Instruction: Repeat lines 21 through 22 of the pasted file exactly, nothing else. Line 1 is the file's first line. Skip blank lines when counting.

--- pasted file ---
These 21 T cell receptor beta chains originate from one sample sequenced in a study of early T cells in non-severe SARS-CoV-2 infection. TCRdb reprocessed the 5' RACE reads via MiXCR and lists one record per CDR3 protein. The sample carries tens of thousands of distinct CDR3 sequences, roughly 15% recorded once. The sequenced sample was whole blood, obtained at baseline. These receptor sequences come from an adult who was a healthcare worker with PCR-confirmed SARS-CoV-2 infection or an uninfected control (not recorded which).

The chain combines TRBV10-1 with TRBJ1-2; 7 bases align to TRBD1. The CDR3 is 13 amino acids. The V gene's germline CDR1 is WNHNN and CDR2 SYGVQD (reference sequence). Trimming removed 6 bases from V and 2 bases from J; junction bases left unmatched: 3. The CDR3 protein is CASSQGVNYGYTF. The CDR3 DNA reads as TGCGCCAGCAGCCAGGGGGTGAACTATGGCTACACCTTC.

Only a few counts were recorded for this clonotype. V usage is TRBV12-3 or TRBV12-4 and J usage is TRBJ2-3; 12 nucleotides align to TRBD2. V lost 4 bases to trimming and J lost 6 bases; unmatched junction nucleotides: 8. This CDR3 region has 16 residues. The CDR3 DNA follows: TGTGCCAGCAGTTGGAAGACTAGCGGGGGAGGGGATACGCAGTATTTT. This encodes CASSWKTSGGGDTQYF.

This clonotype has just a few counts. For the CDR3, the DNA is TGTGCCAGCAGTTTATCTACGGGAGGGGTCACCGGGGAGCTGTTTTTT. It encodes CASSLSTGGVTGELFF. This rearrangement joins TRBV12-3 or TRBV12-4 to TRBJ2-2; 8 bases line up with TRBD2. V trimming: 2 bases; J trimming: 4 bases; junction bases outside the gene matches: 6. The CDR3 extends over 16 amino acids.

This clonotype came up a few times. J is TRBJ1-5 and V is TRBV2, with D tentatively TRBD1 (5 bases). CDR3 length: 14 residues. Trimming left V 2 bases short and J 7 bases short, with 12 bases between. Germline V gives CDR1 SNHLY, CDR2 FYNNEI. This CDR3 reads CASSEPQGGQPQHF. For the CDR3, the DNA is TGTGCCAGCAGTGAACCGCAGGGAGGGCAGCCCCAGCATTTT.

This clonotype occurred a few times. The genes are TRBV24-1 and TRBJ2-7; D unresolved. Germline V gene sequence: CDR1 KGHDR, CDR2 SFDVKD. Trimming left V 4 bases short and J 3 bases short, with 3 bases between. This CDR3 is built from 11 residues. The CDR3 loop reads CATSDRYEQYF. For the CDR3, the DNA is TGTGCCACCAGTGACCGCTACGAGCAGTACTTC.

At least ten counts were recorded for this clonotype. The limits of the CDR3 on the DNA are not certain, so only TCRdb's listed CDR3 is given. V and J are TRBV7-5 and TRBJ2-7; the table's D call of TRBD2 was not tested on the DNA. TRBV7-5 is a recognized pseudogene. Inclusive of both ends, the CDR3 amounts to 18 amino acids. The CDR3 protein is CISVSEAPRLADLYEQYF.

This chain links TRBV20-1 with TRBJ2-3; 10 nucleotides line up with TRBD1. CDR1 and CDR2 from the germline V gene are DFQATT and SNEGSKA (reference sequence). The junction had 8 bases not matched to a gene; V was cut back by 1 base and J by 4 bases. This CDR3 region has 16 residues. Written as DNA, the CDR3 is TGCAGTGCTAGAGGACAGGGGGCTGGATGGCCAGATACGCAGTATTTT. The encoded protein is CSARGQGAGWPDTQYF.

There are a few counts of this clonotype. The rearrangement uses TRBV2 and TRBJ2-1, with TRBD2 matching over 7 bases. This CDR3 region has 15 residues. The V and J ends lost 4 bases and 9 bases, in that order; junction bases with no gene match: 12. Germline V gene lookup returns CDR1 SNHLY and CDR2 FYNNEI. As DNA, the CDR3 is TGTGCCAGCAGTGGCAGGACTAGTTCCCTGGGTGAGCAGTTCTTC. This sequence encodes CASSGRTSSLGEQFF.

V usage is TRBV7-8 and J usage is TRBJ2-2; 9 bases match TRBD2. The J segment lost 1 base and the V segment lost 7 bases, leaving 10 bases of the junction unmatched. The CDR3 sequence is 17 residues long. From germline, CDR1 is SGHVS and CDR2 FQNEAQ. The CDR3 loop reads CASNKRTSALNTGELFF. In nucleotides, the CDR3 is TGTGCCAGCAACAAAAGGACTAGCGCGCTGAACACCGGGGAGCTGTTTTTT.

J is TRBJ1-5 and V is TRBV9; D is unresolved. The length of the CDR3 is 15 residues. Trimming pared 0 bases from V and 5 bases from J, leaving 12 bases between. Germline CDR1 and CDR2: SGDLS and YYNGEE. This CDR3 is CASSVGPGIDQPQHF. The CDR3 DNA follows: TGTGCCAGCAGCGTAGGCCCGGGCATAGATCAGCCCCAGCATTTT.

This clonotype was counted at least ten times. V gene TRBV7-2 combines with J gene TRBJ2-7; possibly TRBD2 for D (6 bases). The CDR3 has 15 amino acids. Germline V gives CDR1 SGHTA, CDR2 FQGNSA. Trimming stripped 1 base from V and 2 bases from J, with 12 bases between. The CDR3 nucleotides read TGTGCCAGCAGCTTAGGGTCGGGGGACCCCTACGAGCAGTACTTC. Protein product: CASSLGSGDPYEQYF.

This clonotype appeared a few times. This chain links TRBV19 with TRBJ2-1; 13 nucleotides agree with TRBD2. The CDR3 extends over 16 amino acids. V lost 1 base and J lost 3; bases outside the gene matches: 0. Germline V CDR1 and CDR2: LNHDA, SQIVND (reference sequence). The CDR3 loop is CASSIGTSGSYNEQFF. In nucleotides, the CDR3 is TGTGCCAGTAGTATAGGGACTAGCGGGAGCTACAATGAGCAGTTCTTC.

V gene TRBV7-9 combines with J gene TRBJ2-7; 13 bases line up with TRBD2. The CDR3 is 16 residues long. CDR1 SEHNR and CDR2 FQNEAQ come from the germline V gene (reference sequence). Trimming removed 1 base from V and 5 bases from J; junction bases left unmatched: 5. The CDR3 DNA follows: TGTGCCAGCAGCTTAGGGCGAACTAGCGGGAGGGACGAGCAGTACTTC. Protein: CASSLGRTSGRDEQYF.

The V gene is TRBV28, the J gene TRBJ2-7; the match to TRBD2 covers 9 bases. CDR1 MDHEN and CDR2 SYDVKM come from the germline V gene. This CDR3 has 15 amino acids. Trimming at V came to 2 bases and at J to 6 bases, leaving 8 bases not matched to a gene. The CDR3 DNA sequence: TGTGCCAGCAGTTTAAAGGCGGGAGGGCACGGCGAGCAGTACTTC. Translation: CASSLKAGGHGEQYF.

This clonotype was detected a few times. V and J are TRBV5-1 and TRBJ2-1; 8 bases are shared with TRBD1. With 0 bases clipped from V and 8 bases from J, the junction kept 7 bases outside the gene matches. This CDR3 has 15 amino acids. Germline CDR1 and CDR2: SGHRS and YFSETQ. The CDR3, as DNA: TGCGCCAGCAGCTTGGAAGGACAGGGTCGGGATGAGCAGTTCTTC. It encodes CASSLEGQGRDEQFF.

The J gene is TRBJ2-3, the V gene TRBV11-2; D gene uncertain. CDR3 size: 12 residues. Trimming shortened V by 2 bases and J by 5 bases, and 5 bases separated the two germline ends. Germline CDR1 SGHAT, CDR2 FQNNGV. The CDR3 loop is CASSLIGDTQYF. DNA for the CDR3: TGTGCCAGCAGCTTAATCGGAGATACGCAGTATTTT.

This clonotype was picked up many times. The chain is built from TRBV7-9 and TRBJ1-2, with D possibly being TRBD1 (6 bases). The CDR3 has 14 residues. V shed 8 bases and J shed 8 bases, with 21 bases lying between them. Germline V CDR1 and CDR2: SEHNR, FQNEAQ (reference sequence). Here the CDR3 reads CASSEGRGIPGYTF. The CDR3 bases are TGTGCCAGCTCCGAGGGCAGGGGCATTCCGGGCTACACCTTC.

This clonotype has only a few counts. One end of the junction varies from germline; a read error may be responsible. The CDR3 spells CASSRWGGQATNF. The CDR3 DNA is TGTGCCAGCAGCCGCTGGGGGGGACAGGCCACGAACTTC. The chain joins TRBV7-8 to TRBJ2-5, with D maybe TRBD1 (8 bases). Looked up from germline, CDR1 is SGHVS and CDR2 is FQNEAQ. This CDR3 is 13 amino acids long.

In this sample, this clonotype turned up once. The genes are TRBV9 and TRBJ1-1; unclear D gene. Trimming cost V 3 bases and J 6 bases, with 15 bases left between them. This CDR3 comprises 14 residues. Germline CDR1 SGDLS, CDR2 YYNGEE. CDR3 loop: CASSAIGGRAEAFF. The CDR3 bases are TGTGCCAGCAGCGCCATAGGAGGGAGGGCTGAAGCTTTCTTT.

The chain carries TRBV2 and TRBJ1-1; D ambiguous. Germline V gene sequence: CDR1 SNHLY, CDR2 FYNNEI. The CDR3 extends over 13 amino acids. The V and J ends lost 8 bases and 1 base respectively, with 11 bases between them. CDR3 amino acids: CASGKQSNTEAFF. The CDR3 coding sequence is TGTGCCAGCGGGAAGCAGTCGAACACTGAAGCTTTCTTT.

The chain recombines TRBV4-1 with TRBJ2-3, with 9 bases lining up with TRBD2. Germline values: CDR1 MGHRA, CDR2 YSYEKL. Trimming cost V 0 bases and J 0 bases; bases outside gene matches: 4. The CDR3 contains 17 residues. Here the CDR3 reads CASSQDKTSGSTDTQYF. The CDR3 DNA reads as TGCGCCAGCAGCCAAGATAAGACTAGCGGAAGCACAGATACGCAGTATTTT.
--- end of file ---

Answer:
The chain carries TRBV2 and TRBJ1-1; D ambiguous. Germline V gene sequence: CDR1 SNHLY, CDR2 FYNNEI. The CDR3 extends over 13 amino acids. The V and J ends lost 8 bases and 1 base respectively, with 11 bases between them. CDR3 amino acids: CASGKQSNTEAFF. The CDR3 coding sequence is TGTGCCAGCGGGAAGCAGTCGAACACTGAAGCTTTCTTT.

The chain recombines TRBV4-1 with TRBJ2-3, with 9 bases lining up with TRBD2. Germline values: CDR1 MGHRA, CDR2 YSYEKL. Trimming cost V 0 bases and J 0 bases; bases outside gene matches: 4. The CDR3 contains 17 residues. Here the CDR3 reads CASSQDKTSGSTDTQYF. The CDR3 DNA reads as TGCGCCAGCAGCCAAGATAAGACTAGCGGAAGCACAGATACGCAGTATTTT.